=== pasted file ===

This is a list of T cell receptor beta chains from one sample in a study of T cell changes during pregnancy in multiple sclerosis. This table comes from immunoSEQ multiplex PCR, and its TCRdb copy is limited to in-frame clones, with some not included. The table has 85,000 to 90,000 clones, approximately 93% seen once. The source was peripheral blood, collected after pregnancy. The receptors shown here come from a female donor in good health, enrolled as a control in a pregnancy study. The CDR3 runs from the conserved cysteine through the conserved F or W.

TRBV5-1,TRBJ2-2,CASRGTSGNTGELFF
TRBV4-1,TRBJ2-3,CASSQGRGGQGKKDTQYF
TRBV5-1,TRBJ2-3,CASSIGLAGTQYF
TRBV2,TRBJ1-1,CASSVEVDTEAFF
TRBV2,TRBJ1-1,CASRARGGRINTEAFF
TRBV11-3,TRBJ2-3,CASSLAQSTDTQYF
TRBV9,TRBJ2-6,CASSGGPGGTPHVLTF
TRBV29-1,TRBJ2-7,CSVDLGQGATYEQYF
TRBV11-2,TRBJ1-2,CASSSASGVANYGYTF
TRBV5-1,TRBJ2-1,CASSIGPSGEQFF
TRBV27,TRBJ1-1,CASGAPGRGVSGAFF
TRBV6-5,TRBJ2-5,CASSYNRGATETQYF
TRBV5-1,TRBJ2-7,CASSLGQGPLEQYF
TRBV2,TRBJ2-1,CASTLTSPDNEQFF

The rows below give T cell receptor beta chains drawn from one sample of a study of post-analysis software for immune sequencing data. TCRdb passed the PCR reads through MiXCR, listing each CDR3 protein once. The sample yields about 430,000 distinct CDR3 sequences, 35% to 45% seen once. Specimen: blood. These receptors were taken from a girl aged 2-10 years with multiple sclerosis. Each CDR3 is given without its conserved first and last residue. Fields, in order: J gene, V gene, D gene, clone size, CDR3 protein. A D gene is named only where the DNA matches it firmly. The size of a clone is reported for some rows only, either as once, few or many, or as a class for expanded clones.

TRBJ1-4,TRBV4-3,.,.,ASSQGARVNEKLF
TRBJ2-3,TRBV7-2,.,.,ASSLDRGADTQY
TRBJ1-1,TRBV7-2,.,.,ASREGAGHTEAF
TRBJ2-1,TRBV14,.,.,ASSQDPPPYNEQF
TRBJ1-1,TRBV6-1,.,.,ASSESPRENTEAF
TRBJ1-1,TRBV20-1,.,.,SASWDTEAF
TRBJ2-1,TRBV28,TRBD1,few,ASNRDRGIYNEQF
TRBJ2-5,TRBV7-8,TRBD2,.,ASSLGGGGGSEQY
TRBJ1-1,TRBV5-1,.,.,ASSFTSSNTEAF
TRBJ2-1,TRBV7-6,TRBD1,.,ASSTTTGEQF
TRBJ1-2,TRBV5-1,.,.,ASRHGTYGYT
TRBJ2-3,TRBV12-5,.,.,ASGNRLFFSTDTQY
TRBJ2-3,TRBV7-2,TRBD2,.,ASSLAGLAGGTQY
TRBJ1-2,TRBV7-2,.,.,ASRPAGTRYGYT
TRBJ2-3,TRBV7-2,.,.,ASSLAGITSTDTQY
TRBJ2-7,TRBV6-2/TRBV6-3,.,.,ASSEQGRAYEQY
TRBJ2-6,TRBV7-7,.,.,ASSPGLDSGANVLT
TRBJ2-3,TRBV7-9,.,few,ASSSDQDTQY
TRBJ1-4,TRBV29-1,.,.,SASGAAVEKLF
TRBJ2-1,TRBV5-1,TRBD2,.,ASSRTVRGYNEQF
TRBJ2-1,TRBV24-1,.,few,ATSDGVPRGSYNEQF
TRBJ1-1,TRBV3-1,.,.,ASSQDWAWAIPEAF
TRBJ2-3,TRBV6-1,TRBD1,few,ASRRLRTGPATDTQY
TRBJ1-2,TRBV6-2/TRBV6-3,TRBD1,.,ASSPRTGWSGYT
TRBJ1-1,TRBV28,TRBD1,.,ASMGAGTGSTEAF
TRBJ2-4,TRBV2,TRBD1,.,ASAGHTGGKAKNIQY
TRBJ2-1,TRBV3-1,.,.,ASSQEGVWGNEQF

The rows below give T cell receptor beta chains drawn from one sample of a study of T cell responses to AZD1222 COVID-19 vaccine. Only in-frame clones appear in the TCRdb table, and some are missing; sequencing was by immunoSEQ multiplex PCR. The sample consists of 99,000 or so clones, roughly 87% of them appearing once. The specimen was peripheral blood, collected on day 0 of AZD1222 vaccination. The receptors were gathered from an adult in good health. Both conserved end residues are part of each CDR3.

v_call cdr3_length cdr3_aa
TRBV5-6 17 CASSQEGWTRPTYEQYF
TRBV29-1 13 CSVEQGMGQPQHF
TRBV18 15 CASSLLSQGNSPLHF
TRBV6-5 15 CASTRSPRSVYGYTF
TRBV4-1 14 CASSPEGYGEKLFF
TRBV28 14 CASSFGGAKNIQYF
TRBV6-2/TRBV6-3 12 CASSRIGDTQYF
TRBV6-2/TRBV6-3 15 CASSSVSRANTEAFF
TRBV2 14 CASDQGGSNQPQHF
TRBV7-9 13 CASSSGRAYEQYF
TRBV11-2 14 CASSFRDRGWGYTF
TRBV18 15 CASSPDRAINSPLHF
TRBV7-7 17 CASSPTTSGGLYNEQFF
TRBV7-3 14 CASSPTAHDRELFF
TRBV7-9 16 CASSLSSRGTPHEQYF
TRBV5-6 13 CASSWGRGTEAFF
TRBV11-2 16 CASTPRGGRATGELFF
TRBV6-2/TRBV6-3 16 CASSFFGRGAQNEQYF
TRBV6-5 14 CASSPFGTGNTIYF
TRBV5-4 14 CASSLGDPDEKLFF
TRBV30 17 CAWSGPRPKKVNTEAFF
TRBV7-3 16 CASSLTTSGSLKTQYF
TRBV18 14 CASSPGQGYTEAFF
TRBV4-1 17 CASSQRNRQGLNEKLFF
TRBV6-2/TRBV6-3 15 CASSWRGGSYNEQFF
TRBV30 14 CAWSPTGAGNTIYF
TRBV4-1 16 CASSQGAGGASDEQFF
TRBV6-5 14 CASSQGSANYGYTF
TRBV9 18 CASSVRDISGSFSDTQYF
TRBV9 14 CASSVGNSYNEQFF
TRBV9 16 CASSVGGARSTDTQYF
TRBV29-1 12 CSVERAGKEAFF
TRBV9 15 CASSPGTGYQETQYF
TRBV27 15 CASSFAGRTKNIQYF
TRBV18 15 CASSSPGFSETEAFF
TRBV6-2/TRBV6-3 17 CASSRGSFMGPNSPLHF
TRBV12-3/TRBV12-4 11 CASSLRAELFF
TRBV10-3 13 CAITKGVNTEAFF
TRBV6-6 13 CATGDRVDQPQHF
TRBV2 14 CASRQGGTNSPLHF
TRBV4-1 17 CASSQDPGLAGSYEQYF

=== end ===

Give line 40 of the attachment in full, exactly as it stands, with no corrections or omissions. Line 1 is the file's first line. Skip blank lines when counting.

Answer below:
TRBJ1-2,TRBV6-2/TRBV6-3,TRBD1,.,ASSPRTGWSGYT